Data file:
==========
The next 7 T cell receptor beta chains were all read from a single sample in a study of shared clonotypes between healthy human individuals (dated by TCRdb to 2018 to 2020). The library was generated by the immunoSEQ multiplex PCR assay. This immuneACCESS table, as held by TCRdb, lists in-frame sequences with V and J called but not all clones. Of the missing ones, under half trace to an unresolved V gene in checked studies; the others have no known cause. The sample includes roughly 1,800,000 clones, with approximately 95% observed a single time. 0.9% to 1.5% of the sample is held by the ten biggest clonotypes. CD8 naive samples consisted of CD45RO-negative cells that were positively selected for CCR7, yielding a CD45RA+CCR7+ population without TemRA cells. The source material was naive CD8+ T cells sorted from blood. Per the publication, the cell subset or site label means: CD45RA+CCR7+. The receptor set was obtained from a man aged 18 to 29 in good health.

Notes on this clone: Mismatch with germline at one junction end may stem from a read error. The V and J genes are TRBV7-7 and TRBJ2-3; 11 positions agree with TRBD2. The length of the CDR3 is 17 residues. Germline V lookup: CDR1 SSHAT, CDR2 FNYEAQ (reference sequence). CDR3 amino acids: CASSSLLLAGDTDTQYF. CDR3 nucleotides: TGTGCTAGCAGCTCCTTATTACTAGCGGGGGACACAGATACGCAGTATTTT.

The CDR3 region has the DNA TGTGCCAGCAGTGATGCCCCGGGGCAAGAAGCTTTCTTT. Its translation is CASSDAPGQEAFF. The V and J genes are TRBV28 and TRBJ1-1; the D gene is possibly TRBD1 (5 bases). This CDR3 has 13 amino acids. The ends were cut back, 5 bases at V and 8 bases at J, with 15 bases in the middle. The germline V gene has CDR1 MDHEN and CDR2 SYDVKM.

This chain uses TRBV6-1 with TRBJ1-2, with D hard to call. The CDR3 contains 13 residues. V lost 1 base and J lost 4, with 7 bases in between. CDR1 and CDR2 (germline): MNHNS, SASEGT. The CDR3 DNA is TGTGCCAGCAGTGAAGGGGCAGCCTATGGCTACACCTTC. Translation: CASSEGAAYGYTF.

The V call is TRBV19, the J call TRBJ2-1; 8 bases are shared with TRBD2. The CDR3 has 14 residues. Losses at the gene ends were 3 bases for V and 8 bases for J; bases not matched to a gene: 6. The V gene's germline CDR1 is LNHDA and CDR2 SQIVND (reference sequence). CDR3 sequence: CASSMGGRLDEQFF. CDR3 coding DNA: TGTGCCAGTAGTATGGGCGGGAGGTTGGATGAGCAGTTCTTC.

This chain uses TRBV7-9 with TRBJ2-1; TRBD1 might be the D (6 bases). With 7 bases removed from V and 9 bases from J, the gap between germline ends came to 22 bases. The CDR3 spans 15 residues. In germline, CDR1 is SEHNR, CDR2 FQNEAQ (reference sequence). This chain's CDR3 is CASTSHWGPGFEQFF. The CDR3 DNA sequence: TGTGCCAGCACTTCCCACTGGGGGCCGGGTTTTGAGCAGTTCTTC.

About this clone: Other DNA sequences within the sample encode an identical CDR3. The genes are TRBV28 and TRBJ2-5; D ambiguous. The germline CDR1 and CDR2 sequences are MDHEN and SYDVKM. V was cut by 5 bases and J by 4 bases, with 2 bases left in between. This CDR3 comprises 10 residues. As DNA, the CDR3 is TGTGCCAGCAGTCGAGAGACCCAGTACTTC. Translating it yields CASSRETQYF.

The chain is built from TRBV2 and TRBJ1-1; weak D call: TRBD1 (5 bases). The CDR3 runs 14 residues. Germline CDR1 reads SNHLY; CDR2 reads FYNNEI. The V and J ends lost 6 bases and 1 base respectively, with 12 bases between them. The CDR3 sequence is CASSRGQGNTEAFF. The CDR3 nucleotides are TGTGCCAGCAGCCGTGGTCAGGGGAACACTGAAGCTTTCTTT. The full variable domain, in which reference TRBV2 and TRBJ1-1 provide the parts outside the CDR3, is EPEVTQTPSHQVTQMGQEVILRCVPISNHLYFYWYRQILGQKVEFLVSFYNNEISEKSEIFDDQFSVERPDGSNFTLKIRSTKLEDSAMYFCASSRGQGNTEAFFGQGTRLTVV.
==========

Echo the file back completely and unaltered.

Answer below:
The next 7 T cell receptor beta chains were all read from a single sample in a study of shared clonotypes between healthy human individuals (dated by TCRdb to 2018 to 2020). The library was generated by the immunoSEQ multiplex PCR assay. This immuneACCESS table, as held by TCRdb, lists in-frame sequences with V and J called but not all clones. Of the missing ones, under half trace to an unresolved V gene in checked studies; the others have no known cause. The sample includes roughly 1,800,000 clones, with approximately 95% observed a single time. 0.9% to 1.5% of the sample is held by the ten biggest clonotypes. CD8 naive samples consisted of CD45RO-negative cells that were positively selected for CCR7, yielding a CD45RA+CCR7+ population without TemRA cells. The source material was naive CD8+ T cells sorted from blood. Per the publication, the cell subset or site label means: CD45RA+CCR7+. The receptor set was obtained from a man aged 18 to 29 in good health.

Notes on this clone: Mismatch with germline at one junction end may stem from a read error. The V and J genes are TRBV7-7 and TRBJ2-3; 11 positions agree with TRBD2. The length of the CDR3 is 17 residues. Germline V lookup: CDR1 SSHAT, CDR2 FNYEAQ (reference sequence). CDR3 amino acids: CASSSLLLAGDTDTQYF. CDR3 nucleotides: TGTGCTAGCAGCTCCTTATTACTAGCGGGGGACACAGATACGCAGTATTTT.

The CDR3 region has the DNA TGTGCCAGCAGTGATGCCCCGGGGCAAGAAGCTTTCTTT. Its translation is CASSDAPGQEAFF. The V and J genes are TRBV28 and TRBJ1-1; the D gene is possibly TRBD1 (5 bases). This CDR3 has 13 amino acids. The ends were cut back, 5 bases at V and 8 bases at J, with 15 bases in the middle. The germline V gene has CDR1 MDHEN and CDR2 SYDVKM.

This chain uses TRBV6-1 with TRBJ1-2, with D hard to call. The CDR3 contains 13 residues. V lost 1 base and J lost 4, with 7 bases in between. CDR1 and CDR2 (germline): MNHNS, SASEGT. The CDR3 DNA is TGTGCCAGCAGTGAAGGGGCAGCCTATGGCTACACCTTC. Translation: CASSEGAAYGYTF.

The V call is TRBV19, the J call TRBJ2-1; 8 bases are shared with TRBD2. The CDR3 has 14 residues. Losses at the gene ends were 3 bases for V and 8 bases for J; bases not matched to a gene: 6. The V gene's germline CDR1 is LNHDA and CDR2 SQIVND (reference sequence). CDR3 sequence: CASSMGGRLDEQFF. CDR3 coding DNA: TGTGCCAGTAGTATGGGCGGGAGGTTGGATGAGCAGTTCTTC.

This chain uses TRBV7-9 with TRBJ2-1; TRBD1 might be the D (6 bases). With 7 bases removed from V and 9 bases from J, the gap between germline ends came to 22 bases. The CDR3 spans 15 residues. In germline, CDR1 is SEHNR, CDR2 FQNEAQ (reference sequence). This chain's CDR3 is CASTSHWGPGFEQFF. The CDR3 DNA sequence: TGTGCCAGCACTTCCCACTGGGGGCCGGGTTTTGAGCAGTTCTTC.

About this clone: Other DNA sequences within the sample encode an identical CDR3. The genes are TRBV28 and TRBJ2-5; D ambiguous. The germline CDR1 and CDR2 sequences are MDHEN and SYDVKM. V was cut by 5 bases and J by 4 bases, with 2 bases left in between. This CDR3 comprises 10 residues. As DNA, the CDR3 is TGTGCCAGCAGTCGAGAGACCCAGTACTTC. Translating it yields CASSRETQYF.

The chain is built from TRBV2 and TRBJ1-1; weak D call: TRBD1 (5 bases). The CDR3 runs 14 residues. Germline CDR1 reads SNHLY; CDR2 reads FYNNEI. The V and J ends lost 6 bases and 1 base respectively, with 12 bases between them. The CDR3 sequence is CASSRGQGNTEAFF. The CDR3 nucleotides are TGTGCCAGCAGCCGTGGTCAGGGGAACACTGAAGCTTTCTTT. The full variable domain, in which reference TRBV2 and TRBJ1-1 provide the parts outside the CDR3, is EPEVTQTPSHQVTQMGQEVILRCVPISNHLYFYWYRQILGQKVEFLVSFYNNEISEKSEIFDDQFSVERPDGSNFTLKIRSTKLEDSAMYFCASSRGQGNTEAFFGQGTRLTVV.